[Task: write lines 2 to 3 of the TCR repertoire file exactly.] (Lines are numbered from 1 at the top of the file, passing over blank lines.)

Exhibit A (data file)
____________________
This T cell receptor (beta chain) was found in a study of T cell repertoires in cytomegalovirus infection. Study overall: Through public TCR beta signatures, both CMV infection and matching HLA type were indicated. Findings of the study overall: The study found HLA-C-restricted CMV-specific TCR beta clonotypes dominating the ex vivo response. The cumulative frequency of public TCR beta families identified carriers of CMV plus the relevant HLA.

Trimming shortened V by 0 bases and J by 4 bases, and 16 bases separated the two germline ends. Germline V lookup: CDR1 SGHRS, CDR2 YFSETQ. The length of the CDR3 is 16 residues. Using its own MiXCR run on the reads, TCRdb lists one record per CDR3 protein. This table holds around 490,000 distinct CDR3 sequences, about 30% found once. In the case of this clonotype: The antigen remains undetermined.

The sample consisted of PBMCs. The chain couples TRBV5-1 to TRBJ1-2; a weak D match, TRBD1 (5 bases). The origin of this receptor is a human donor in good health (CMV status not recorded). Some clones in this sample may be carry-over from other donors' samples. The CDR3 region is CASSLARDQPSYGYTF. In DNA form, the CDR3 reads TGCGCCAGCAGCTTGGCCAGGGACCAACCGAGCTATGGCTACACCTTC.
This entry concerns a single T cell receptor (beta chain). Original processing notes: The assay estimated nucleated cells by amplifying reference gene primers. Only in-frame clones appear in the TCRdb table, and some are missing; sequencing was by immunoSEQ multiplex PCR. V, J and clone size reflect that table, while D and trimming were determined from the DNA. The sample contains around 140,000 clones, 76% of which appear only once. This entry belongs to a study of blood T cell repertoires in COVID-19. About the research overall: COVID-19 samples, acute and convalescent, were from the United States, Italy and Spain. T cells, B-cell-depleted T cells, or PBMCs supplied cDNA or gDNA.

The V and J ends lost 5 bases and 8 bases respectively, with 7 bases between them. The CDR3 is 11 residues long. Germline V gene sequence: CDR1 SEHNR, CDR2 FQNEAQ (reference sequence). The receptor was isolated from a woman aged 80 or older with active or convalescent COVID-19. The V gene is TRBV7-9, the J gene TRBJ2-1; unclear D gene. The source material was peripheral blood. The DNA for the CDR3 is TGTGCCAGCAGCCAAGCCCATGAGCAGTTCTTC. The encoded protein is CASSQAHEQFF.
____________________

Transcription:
Trimming shortened V by 0 bases and J by 4 bases, and 16 bases separated the two germline ends. Germline V lookup: CDR1 SGHRS, CDR2 YFSETQ. The length of the CDR3 is 16 residues. Using its own MiXCR run on the reads, TCRdb lists one record per CDR3 protein. This table holds around 490,000 distinct CDR3 sequences, about 30% found once. In the case of this clonotype: The antigen remains undetermined.

The sample consisted of PBMCs. The chain couples TRBV5-1 to TRBJ1-2; a weak D match, TRBD1 (5 bases). The origin of this receptor is a human donor in good health (CMV status not recorded). Some clones in this sample may be carry-over from other donors' samples. The CDR3 region is CASSLARDQPSYGYTF. In DNA form, the CDR3 reads TGCGCCAGCAGCTTGGCCAGGGACCAACCGAGCTATGGCTACACCTTC.